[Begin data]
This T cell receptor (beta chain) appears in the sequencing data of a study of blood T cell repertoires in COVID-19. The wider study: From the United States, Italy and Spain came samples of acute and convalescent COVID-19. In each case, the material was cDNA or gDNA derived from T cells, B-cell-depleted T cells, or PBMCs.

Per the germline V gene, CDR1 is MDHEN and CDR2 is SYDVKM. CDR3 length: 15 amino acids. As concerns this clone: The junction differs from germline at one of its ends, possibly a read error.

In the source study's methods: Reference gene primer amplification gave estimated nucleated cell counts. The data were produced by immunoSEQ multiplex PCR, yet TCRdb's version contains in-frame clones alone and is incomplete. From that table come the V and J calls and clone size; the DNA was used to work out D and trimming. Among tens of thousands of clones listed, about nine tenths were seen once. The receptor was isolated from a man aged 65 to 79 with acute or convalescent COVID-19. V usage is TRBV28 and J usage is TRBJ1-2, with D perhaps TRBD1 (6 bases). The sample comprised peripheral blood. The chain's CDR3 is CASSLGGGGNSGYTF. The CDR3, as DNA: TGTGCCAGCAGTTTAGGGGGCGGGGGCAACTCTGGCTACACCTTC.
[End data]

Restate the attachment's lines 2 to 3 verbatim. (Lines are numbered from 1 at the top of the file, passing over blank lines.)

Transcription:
Per the germline V gene, CDR1 is MDHEN and CDR2 is SYDVKM. CDR3 length: 15 amino acids. As concerns this clone: The junction differs from germline at one of its ends, possibly a read error.

In the source study's methods: Reference gene primer amplification gave estimated nucleated cell counts. The data were produced by immunoSEQ multiplex PCR, yet TCRdb's version contains in-frame clones alone and is incomplete. From that table come the V and J calls and clone size; the DNA was used to work out D and trimming. Among tens of thousands of clones listed, about nine tenths were seen once. The receptor was isolated from a man aged 65 to 79 with acute or convalescent COVID-19. V usage is TRBV28 and J usage is TRBJ1-2, with D perhaps TRBD1 (6 bases). The sample comprised peripheral blood. The chain's CDR3 is CASSLGGGGNSGYTF. The CDR3, as DNA: TGTGCCAGCAGTTTAGGGGGCGGGGGCAACTCTGGCTACACCTTC.